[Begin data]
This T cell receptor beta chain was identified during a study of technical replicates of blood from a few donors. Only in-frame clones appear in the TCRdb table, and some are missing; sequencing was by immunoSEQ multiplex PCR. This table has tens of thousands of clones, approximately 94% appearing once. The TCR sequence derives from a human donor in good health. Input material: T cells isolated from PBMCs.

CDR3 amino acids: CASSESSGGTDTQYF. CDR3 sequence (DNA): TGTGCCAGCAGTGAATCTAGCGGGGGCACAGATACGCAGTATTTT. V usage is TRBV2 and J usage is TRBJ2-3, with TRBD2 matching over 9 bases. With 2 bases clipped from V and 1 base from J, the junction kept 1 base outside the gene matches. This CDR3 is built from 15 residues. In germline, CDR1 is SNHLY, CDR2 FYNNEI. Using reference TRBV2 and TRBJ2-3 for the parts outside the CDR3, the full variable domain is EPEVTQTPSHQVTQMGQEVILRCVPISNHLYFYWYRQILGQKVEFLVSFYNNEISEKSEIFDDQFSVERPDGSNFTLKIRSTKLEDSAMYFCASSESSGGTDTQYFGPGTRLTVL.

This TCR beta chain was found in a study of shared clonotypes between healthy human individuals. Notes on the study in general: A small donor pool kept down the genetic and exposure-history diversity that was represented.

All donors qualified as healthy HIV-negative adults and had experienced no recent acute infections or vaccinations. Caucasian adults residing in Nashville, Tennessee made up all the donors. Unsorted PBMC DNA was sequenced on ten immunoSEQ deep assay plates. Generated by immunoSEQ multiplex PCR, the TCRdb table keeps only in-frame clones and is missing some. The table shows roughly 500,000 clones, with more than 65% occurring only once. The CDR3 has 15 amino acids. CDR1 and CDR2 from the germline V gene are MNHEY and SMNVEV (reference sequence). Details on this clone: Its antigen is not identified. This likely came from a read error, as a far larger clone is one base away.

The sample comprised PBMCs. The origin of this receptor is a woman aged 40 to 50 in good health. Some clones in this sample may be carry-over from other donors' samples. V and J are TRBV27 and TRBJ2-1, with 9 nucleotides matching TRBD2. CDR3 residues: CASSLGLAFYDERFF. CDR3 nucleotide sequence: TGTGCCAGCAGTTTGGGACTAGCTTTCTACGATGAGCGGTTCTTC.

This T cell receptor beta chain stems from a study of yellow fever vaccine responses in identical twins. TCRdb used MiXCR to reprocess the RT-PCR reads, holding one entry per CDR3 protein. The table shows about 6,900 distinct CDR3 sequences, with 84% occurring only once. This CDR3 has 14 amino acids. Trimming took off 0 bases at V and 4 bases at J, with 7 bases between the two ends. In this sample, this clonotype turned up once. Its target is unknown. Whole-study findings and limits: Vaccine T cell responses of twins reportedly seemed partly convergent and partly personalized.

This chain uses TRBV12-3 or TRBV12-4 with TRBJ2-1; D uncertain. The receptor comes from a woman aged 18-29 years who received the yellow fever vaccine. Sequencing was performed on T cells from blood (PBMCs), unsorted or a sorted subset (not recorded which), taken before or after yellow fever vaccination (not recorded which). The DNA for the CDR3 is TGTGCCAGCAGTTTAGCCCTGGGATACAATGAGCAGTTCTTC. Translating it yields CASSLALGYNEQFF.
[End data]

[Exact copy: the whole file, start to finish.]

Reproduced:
This T cell receptor beta chain was identified during a study of technical replicates of blood from a few donors. Only in-frame clones appear in the TCRdb table, and some are missing; sequencing was by immunoSEQ multiplex PCR. This table has tens of thousands of clones, approximately 94% appearing once. The TCR sequence derives from a human donor in good health. Input material: T cells isolated from PBMCs.

CDR3 amino acids: CASSESSGGTDTQYF. CDR3 sequence (DNA): TGTGCCAGCAGTGAATCTAGCGGGGGCACAGATACGCAGTATTTT. V usage is TRBV2 and J usage is TRBJ2-3, with TRBD2 matching over 9 bases. With 2 bases clipped from V and 1 base from J, the junction kept 1 base outside the gene matches. This CDR3 is built from 15 residues. In germline, CDR1 is SNHLY, CDR2 FYNNEI. Using reference TRBV2 and TRBJ2-3 for the parts outside the CDR3, the full variable domain is EPEVTQTPSHQVTQMGQEVILRCVPISNHLYFYWYRQILGQKVEFLVSFYNNEISEKSEIFDDQFSVERPDGSNFTLKIRSTKLEDSAMYFCASSESSGGTDTQYFGPGTRLTVL.

This TCR beta chain was found in a study of shared clonotypes between healthy human individuals. Notes on the study in general: A small donor pool kept down the genetic and exposure-history diversity that was represented.

All donors qualified as healthy HIV-negative adults and had experienced no recent acute infections or vaccinations. Caucasian adults residing in Nashville, Tennessee made up all the donors. Unsorted PBMC DNA was sequenced on ten immunoSEQ deep assay plates. Generated by immunoSEQ multiplex PCR, the TCRdb table keeps only in-frame clones and is missing some. The table shows roughly 500,000 clones, with more than 65% occurring only once. The CDR3 has 15 amino acids. CDR1 and CDR2 from the germline V gene are MNHEY and SMNVEV (reference sequence). Details on this clone: Its antigen is not identified. This likely came from a read error, as a far larger clone is one base away.

The sample comprised PBMCs. The origin of this receptor is a woman aged 40 to 50 in good health. Some clones in this sample may be carry-over from other donors' samples. V and J are TRBV27 and TRBJ2-1, with 9 nucleotides matching TRBD2. CDR3 residues: CASSLGLAFYDERFF. CDR3 nucleotide sequence: TGTGCCAGCAGTTTGGGACTAGCTTTCTACGATGAGCGGTTCTTC.

This T cell receptor beta chain stems from a study of yellow fever vaccine responses in identical twins. TCRdb used MiXCR to reprocess the RT-PCR reads, holding one entry per CDR3 protein. The table shows about 6,900 distinct CDR3 sequences, with 84% occurring only once. This CDR3 has 14 amino acids. Trimming took off 0 bases at V and 4 bases at J, with 7 bases between the two ends. In this sample, this clonotype turned up once. Its target is unknown. Whole-study findings and limits: Vaccine T cell responses of twins reportedly seemed partly convergent and partly personalized.

This chain uses TRBV12-3 or TRBV12-4 with TRBJ2-1; D uncertain. The receptor comes from a woman aged 18-29 years who received the yellow fever vaccine. Sequencing was performed on T cells from blood (PBMCs), unsorted or a sorted subset (not recorded which), taken before or after yellow fever vaccination (not recorded which). The DNA for the CDR3 is TGTGCCAGCAGTTTAGCCCTGGGATACAATGAGCAGTTCTTC. Translating it yields CASSLALGYNEQFF.